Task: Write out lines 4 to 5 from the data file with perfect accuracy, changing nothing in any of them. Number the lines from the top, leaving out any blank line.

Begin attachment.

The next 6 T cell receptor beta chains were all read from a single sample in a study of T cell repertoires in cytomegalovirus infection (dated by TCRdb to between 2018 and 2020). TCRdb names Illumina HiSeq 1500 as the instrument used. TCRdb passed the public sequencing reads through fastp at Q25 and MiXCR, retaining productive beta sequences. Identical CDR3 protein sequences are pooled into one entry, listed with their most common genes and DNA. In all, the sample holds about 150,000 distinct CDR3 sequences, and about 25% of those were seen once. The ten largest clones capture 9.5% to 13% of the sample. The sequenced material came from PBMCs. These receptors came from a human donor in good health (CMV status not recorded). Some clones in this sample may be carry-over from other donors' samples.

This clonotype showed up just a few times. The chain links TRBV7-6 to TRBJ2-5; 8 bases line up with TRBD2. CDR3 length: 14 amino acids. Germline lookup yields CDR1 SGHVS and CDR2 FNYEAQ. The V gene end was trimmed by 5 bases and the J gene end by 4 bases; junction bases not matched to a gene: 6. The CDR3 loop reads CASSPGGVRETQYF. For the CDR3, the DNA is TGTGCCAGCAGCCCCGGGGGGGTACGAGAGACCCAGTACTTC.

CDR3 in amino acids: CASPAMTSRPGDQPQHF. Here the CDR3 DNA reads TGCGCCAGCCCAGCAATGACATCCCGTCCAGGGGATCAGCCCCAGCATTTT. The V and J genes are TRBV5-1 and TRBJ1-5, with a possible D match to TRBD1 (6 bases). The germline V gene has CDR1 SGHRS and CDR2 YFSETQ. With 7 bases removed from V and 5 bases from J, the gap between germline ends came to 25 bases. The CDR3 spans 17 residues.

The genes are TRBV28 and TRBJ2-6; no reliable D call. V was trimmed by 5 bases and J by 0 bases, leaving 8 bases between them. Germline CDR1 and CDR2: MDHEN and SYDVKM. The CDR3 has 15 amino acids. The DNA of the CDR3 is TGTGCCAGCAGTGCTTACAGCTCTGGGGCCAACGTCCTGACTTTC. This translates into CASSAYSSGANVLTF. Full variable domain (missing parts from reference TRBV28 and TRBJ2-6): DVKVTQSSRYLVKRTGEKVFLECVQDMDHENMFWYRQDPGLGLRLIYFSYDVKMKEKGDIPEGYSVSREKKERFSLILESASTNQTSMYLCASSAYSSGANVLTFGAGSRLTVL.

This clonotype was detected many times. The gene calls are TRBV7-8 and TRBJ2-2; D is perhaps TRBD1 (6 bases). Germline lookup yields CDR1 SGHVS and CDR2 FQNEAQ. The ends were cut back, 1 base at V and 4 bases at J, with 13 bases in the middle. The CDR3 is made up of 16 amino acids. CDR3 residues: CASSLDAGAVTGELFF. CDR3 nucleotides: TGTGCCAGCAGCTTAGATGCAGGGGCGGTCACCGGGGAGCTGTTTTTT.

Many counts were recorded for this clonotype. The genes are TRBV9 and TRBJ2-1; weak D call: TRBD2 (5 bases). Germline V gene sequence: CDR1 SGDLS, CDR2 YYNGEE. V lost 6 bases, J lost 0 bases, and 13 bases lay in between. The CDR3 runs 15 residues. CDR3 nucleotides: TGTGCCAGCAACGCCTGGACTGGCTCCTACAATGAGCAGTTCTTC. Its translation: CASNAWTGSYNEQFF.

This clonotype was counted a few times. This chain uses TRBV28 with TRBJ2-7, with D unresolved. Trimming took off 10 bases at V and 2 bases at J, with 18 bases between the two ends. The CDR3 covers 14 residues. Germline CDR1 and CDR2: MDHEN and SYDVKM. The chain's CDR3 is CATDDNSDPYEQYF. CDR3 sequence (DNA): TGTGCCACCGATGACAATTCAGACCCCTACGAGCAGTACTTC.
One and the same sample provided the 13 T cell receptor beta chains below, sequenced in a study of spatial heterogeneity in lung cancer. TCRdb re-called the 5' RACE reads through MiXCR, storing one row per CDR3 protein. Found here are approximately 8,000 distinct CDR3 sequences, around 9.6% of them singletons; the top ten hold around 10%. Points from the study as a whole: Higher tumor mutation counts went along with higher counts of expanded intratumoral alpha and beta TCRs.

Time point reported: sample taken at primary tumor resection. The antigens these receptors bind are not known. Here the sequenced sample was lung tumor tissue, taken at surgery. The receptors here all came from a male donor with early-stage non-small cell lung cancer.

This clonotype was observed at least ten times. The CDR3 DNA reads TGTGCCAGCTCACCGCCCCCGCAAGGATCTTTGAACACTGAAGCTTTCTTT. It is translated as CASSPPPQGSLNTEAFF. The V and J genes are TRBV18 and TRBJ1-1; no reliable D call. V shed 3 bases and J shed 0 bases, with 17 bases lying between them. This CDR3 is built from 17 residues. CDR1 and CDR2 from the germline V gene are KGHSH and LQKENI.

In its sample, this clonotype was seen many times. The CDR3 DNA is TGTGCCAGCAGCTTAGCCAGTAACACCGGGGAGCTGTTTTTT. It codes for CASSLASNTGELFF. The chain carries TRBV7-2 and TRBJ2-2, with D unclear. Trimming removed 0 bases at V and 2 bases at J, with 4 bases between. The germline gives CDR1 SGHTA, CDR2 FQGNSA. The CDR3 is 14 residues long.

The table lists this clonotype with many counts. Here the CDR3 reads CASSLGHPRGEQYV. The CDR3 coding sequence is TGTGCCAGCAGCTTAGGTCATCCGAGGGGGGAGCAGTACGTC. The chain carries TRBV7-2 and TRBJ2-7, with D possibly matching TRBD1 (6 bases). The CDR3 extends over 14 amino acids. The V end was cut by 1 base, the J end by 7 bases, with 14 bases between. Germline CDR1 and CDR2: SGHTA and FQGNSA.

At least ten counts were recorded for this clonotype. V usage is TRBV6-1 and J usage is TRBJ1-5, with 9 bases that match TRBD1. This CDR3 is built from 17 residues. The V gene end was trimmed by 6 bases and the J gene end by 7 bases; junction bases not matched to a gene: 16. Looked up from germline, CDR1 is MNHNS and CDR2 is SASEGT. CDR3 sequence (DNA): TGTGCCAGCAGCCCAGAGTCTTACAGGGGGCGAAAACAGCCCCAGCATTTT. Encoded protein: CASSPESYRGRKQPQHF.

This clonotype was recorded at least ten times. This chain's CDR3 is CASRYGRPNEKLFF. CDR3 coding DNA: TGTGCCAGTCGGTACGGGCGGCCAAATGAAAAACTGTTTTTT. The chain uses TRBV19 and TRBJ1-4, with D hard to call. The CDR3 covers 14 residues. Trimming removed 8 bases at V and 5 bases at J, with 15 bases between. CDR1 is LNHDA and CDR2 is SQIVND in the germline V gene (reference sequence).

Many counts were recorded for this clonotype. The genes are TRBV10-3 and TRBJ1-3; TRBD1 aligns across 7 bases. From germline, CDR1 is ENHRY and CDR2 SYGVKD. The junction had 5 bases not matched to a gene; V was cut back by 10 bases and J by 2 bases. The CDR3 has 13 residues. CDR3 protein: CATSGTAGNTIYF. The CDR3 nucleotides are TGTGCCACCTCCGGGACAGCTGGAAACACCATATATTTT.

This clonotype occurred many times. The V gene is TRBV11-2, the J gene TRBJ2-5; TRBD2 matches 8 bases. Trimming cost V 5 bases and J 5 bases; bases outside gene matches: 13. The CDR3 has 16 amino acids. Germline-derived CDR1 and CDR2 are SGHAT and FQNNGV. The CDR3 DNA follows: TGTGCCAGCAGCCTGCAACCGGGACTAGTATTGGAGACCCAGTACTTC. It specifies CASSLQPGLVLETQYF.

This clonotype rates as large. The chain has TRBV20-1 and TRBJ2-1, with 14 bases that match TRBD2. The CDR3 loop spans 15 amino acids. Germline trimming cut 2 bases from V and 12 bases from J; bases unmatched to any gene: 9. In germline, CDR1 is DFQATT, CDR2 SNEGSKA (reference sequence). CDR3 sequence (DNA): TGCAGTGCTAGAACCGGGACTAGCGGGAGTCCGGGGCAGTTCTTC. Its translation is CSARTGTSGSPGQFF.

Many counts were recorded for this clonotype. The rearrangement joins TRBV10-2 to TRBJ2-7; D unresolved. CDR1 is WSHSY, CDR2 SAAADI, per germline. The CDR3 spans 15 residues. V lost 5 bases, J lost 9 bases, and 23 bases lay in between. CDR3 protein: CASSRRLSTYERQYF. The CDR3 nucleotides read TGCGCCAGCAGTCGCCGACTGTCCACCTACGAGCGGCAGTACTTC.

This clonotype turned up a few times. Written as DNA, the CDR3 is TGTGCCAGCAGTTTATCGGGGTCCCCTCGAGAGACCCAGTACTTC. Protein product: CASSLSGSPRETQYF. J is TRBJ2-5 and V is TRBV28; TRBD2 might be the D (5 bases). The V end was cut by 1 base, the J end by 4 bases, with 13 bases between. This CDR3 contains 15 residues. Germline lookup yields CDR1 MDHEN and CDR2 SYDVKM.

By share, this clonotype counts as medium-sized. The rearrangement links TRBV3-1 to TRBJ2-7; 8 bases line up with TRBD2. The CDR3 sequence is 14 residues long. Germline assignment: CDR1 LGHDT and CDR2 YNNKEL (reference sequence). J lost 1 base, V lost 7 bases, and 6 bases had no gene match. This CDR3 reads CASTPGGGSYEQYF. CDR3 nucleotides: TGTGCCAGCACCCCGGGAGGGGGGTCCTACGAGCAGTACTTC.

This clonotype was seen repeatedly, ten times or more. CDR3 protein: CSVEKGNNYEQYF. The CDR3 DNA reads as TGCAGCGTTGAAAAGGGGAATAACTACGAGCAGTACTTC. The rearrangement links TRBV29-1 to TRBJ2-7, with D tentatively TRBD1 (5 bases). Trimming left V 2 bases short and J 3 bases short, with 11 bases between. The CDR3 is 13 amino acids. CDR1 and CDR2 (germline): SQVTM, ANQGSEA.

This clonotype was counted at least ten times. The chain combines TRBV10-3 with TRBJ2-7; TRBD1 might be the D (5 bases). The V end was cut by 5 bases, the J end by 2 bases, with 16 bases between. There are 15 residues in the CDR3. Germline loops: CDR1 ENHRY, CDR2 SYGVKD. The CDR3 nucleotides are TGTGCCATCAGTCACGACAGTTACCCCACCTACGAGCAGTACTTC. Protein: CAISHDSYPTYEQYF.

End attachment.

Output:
The genes are TRBV28 and TRBJ2-6; no reliable D call. V was trimmed by 5 bases and J by 0 bases, leaving 8 bases between them. Germline CDR1 and CDR2: MDHEN and SYDVKM. The CDR3 has 15 amino acids. The DNA of the CDR3 is TGTGCCAGCAGTGCTTACAGCTCTGGGGCCAACGTCCTGACTTTC. This translates into CASSAYSSGANVLTF. Full variable domain (missing parts from reference TRBV28 and TRBJ2-6): DVKVTQSSRYLVKRTGEKVFLECVQDMDHENMFWYRQDPGLGLRLIYFSYDVKMKEKGDIPEGYSVSREKKERFSLILESASTNQTSMYLCASSAYSSGANVLTFGAGSRLTVL.

This clonotype was detected many times. The gene calls are TRBV7-8 and TRBJ2-2; D is perhaps TRBD1 (6 bases). Germline lookup yields CDR1 SGHVS and CDR2 FQNEAQ. The ends were cut back, 1 base at V and 4 bases at J, with 13 bases in the middle. The CDR3 is made up of 16 amino acids. CDR3 residues: CASSLDAGAVTGELFF. CDR3 nucleotides: TGTGCCAGCAGCTTAGATGCAGGGGCGGTCACCGGGGAGCTGTTTTTT.